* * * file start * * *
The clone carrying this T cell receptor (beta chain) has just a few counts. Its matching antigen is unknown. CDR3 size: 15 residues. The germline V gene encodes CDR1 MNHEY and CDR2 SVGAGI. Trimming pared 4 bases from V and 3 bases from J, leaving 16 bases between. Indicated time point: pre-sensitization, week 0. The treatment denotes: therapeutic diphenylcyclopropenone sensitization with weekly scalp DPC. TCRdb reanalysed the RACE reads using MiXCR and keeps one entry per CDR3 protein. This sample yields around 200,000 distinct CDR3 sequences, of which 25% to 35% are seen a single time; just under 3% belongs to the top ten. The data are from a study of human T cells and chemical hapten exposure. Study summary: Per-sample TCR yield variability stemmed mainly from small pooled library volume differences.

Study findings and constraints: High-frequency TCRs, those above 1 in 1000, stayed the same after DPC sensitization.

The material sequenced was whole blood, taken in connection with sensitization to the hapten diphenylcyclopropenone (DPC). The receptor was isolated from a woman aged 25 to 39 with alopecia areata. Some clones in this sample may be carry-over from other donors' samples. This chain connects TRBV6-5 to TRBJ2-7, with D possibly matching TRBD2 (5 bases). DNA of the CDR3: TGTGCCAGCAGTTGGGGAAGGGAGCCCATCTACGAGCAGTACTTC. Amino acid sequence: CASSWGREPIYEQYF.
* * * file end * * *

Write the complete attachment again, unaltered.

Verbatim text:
The clone carrying this T cell receptor (beta chain) has just a few counts. Its matching antigen is unknown. CDR3 size: 15 residues. The germline V gene encodes CDR1 MNHEY and CDR2 SVGAGI. Trimming pared 4 bases from V and 3 bases from J, leaving 16 bases between. Indicated time point: pre-sensitization, week 0. The treatment denotes: therapeutic diphenylcyclopropenone sensitization with weekly scalp DPC. TCRdb reanalysed the RACE reads using MiXCR and keeps one entry per CDR3 protein. This sample yields around 200,000 distinct CDR3 sequences, of which 25% to 35% are seen a single time; just under 3% belongs to the top ten. The data are from a study of human T cells and chemical hapten exposure. Study summary: Per-sample TCR yield variability stemmed mainly from small pooled library volume differences.

Study findings and constraints: High-frequency TCRs, those above 1 in 1000, stayed the same after DPC sensitization.

The material sequenced was whole blood, taken in connection with sensitization to the hapten diphenylcyclopropenone (DPC). The receptor was isolated from a woman aged 25 to 39 with alopecia areata. Some clones in this sample may be carry-over from other donors' samples. This chain connects TRBV6-5 to TRBJ2-7, with D possibly matching TRBD2 (5 bases). DNA of the CDR3: TGTGCCAGCAGTTGGGGAAGGGAGCCCATCTACGAGCAGTACTTC. Amino acid sequence: CASSWGREPIYEQYF.